This delicious rouge-magenta grenadine syrup adds the perfect touch to any cocktail. It’s sweet, delicate, and heavenly. It can also be used in desserts, teas and can even be used to make a unique addition to savoury meals.
What Is Grenadine & Why Make It?
Grenadine is a simple syrup traditionally made using pomegranates, sugar and water. It’s most commonly used in cocktails to add colour and enhance the flavour.
Genuine grenadine – made with actual pomegranate juice can be often hard to find, mainly due to the high production costs. Commercial variants often use blackcurrants in combination with other berries and food colourings to mimic grenadine. Pomegranates are an expensive fruit so it’s understandable but you can easily make it at home from scratch.
In addition to it tasting 100 x better, it’ll cost you about the same as shop bought (artificial) Grenadine. In total the pomegranates cost me £3.60 which means this recipe totalled to just under £4.00 for all of the ingredients. Grenadine from my local supermarket cost £2.75 for 250 ml. This recipe produces at least 360 ml. Maybe more. You see where I’m going with this.
It’s worth making and tastes great!
Homemade Grenadine Ingredients Breakdown
Pomegranates: I recommend buying at least 3 medium pomegranates or 4 – 5 small ones. To be as accurate as possible, I’ve stated the amount of pomegranate seeds in grams (380 g). If you’re using pre-made pomegranate juice, then 300ml is sufficient for this recipe.
Water: A splash of water helps the pomegranates blend easier.
Lemon Juice: Enhances the flavour and adds a nice, tart fusion to the syrup.
Sugar: I used 1 cup of granulated sugar for this recipe. The juice simmers down to approximately 240 ml which means the grenadine is a 1:1 simple syrup ratio.
Dried Sorrel (Hibiscus): This isn’t an ingredient that you’d typically expect to find in grenadine but it’s a great addition. Sorrel will help keep the magenta hue of the grenadine which has a tendency to brown once diluted. It also adds subtle floral notes to the syrup.
You can definitely leave this ingredient out if you can’t find sorrel and aren’t fussed about the colour. If you do want the grenadine to be as rosy as possible then add a small drop natural red food colouring once the syrup has cooled down slightly.
How Do You Use Grenadine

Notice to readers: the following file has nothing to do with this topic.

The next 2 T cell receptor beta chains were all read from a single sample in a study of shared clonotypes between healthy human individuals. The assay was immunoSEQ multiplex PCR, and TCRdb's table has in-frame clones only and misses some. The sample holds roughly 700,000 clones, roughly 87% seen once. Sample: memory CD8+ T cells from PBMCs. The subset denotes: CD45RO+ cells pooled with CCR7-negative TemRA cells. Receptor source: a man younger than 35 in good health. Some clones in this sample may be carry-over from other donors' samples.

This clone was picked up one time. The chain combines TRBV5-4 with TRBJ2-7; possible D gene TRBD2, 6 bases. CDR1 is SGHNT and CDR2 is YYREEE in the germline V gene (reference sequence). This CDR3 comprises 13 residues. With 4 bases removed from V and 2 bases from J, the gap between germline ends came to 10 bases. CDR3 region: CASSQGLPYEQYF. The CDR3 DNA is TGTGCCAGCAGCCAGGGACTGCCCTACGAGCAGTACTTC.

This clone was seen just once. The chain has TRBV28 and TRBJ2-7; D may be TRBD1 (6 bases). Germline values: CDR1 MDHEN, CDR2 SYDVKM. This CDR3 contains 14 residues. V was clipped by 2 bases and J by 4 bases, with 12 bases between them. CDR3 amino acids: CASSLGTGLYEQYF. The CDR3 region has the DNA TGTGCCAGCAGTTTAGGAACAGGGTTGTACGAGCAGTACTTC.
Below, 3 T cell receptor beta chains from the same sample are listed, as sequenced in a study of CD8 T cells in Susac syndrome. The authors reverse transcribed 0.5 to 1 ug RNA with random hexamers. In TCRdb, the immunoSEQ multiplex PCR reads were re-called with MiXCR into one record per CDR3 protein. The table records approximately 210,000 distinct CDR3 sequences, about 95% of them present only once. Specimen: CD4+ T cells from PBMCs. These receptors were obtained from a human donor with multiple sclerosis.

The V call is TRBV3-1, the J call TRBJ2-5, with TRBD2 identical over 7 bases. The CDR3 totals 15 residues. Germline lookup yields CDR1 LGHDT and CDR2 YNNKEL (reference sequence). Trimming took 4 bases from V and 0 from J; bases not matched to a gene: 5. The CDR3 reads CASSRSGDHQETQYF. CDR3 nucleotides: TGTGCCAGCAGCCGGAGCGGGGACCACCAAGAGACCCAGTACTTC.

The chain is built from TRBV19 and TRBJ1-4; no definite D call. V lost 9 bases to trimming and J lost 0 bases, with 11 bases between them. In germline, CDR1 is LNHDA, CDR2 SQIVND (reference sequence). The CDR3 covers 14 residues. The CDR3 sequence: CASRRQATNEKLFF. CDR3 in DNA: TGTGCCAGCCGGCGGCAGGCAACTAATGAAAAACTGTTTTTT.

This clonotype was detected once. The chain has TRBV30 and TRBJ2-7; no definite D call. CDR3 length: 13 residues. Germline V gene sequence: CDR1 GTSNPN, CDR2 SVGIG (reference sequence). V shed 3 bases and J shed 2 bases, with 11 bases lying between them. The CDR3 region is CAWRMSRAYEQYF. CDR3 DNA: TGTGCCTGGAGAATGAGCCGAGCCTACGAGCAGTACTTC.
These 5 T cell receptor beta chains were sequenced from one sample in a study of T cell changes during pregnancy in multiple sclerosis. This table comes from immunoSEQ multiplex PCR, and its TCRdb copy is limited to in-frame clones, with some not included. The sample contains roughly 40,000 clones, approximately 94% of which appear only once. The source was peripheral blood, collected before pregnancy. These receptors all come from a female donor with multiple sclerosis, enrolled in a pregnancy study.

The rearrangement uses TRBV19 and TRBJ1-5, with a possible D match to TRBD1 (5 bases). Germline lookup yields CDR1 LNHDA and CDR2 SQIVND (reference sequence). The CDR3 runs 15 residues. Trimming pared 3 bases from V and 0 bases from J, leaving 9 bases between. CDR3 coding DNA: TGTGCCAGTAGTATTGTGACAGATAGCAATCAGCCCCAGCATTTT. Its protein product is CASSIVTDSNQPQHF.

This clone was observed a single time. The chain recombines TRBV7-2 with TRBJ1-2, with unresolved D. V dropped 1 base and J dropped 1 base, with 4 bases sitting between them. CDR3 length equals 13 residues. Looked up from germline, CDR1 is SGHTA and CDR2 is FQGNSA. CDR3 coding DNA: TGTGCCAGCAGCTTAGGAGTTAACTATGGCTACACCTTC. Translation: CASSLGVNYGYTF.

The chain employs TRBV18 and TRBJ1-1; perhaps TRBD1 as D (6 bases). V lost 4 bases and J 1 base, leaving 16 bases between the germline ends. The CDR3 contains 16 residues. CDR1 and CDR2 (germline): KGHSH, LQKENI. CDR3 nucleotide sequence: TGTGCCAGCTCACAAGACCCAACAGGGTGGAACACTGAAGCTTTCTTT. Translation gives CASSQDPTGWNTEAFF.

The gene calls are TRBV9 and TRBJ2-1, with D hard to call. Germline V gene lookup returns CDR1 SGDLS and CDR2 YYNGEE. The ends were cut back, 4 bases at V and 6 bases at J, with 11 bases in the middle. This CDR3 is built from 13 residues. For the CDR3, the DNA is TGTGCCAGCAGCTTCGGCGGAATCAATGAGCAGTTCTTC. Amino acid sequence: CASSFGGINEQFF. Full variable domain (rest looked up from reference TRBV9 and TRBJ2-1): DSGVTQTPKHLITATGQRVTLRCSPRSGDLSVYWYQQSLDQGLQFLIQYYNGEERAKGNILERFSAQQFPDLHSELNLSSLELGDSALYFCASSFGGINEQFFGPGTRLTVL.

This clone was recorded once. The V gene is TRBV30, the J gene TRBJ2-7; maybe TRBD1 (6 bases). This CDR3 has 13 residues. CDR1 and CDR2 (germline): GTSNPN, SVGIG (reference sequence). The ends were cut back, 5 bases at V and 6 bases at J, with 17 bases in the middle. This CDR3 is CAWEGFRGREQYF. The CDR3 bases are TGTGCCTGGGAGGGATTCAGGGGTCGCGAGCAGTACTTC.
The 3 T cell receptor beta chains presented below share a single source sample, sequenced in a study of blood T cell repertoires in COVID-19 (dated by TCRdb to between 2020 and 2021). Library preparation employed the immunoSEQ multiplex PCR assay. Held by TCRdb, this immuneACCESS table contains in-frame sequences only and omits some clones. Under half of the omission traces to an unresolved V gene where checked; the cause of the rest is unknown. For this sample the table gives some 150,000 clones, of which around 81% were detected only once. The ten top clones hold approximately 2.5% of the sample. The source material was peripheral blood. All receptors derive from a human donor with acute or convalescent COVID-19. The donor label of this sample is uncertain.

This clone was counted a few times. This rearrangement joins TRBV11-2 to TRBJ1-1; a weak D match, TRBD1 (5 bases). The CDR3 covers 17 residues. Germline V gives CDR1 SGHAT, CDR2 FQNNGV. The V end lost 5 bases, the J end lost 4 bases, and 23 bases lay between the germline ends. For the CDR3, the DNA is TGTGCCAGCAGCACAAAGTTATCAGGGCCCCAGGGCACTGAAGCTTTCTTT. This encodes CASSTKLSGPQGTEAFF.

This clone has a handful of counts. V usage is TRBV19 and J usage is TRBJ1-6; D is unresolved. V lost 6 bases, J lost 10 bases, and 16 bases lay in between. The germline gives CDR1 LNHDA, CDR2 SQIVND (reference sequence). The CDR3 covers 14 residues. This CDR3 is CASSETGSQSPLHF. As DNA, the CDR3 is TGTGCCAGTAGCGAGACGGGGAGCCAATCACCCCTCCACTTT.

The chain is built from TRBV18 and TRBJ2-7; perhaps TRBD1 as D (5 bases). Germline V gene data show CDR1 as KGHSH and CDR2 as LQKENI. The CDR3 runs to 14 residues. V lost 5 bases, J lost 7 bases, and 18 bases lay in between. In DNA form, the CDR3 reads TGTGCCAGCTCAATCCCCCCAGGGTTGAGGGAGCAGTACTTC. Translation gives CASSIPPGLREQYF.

- First on this list is a Rum Punch of course! (Check out my authentic rum punch recipe here)
- Use it as a natural food flavouring and dye for desserts. This syrup is perfect for icings and buttercreams.
- Use it in place of maple syrup. It’s divine on pancakes and french toast.
- Combine with sparkling water, lime and a bit of ice to make a refreshing cooler.
Top Tips & Storage
It can be tempting to boil simple syrups for longer than necessary due to the consistency. This is a thin syrup that’ll be runny (similar to water) when hot and thicken once cooled.
For storage, place it in the refrigerator for up to 1 month. Add a splash of vodka to extend the shelf-life for up to 3 months.
A delicious rouge-magenta syrup adds the perfect touch to any cocktail. This recipe produces 360 ml.
- 380 g pomegranate arils, from 3 medium pomegranates (see notes)*
- 60 ml water
- ½ lemon, juiced
- 1 Cup (200 g) sugar
- 1 handful Dried sorrel/hibiscus flowers, optional (see notes)**
Peel and de-seed the pomegranates. Add the arils and water to a blender and blend until smooth. Strain the pomegranate juice into a saucepan using a muslin cloth.
Add the lemon juice to your saucepan and bring it to a boil on a high heat for 5 minutes. Use a spoon to remove any brown froth that floats on top.
Once bubbling turn the heat down to low – medium, add the sugar and allow the syrup to simmer for 15 minutes.
At this point, add the dried sorrel and continue to simmer for a further 10 minutes.
Turn off the heat and remove the larger pieces of sorrel using a spoon.
Strain the syrup into a measuring jug using a fine mesh strainer to remove the smaller debris. Allow syrup to cool before transferring to a storage bottle.
* If you’re using bottled pomegranate juice then add 300ml to a saucepan along with the sugar and lemon juice. Bring it to a boil for 5 minutes then lower to a medium heat. Add the dried sorrel (if you’re using it) and reduce for a further 10 minutes.
** The sorrel leaves naturally colours the grenadine whilst also adding a depth of flavour to it. If you can’t find sorrel then you can use any natural red food colouring. This will insure that your cocktails are remain bright and red once the grenadine is diluted.
*** This syrup can be stored for up to 1 month in the refrigerator.